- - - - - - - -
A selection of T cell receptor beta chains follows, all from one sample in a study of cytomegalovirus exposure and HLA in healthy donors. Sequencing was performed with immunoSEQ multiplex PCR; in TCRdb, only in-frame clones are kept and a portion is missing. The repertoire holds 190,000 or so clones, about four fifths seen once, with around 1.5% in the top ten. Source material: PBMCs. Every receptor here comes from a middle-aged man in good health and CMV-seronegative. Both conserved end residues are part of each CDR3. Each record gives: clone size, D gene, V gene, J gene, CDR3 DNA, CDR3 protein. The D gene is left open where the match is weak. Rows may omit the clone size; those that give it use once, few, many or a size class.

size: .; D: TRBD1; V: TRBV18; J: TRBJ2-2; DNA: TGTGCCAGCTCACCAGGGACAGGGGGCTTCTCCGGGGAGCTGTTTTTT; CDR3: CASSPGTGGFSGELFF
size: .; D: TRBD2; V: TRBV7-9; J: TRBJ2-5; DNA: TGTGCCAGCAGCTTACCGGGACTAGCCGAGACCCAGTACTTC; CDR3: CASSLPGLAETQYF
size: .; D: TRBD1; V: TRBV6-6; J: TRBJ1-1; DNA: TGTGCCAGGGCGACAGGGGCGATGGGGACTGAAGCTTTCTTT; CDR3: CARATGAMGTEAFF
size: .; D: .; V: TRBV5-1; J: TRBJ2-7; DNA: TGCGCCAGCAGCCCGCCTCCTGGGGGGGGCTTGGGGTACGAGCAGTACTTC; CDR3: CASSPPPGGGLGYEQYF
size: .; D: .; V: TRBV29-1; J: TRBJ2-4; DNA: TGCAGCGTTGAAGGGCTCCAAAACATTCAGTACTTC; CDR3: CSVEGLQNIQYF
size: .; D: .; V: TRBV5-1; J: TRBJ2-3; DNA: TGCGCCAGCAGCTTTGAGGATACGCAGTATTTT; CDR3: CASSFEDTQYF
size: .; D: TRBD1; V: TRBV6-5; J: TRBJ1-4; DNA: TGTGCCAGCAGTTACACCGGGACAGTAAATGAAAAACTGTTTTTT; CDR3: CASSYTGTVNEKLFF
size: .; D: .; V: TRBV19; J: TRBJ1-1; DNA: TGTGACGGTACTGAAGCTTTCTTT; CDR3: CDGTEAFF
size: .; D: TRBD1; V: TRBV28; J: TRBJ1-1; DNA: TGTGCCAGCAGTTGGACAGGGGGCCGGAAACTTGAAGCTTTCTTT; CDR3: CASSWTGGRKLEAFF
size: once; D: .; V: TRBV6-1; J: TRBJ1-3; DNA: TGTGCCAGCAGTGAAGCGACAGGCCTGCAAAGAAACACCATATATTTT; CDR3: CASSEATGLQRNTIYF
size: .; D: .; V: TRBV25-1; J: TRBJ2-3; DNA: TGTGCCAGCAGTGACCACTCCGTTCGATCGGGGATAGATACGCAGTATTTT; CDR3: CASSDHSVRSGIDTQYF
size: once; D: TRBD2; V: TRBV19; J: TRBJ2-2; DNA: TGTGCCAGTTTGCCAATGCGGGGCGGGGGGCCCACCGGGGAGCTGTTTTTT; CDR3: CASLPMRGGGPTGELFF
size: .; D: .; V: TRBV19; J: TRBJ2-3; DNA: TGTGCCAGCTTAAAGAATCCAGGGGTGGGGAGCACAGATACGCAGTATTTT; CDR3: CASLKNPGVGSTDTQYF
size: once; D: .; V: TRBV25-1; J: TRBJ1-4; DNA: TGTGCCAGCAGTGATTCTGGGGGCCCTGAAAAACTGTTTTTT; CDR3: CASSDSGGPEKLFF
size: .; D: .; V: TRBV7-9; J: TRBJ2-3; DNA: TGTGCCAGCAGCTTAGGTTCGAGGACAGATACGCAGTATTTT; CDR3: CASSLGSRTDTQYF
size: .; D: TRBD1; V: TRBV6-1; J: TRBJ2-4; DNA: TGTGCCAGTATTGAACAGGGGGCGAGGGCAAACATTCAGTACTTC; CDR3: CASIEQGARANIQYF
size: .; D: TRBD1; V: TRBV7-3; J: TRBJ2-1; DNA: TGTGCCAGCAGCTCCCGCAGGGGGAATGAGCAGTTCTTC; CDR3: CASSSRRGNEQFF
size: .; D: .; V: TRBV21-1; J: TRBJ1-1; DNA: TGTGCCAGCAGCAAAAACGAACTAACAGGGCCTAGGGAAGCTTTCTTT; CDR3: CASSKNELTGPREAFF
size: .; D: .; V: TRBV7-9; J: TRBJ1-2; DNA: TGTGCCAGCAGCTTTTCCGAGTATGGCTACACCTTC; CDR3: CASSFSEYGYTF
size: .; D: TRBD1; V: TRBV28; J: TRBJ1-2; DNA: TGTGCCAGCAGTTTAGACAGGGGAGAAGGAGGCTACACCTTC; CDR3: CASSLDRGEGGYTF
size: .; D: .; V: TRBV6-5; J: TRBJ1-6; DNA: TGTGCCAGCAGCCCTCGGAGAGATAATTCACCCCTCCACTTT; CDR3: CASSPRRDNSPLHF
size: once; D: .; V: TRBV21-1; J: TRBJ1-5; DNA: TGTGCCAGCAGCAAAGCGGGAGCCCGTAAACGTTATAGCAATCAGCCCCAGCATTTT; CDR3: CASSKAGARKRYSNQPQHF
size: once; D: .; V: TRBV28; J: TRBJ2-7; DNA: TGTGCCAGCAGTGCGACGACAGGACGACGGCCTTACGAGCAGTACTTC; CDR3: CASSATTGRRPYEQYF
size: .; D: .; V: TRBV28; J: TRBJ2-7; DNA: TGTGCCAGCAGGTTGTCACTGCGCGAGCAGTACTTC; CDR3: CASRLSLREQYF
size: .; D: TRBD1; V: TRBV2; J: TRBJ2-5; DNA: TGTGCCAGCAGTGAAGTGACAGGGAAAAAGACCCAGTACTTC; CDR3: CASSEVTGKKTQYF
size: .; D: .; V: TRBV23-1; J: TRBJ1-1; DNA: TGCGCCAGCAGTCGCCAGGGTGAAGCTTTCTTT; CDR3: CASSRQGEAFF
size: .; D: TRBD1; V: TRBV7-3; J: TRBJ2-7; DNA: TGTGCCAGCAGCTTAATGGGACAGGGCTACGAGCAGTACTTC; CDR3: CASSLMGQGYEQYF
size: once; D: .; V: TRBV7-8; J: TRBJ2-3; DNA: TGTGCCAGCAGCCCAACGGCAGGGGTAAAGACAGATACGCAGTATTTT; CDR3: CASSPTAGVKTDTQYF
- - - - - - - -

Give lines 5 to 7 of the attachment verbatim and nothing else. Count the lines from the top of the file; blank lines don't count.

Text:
size: .; D: .; V: TRBV5-1; J: TRBJ2-7; DNA: TGCGCCAGCAGCCCGCCTCCTGGGGGGGGCTTGGGGTACGAGCAGTACTTC; CDR3: CASSPPPGGGLGYEQYF
size: .; D: .; V: TRBV29-1; J: TRBJ2-4; DNA: TGCAGCGTTGAAGGGCTCCAAAACATTCAGTACTTC; CDR3: CSVEGLQNIQYF
size: .; D: .; V: TRBV5-1; J: TRBJ2-3; DNA: TGCGCCAGCAGCTTTGAGGATACGCAGTATTTT; CDR3: CASSFEDTQYF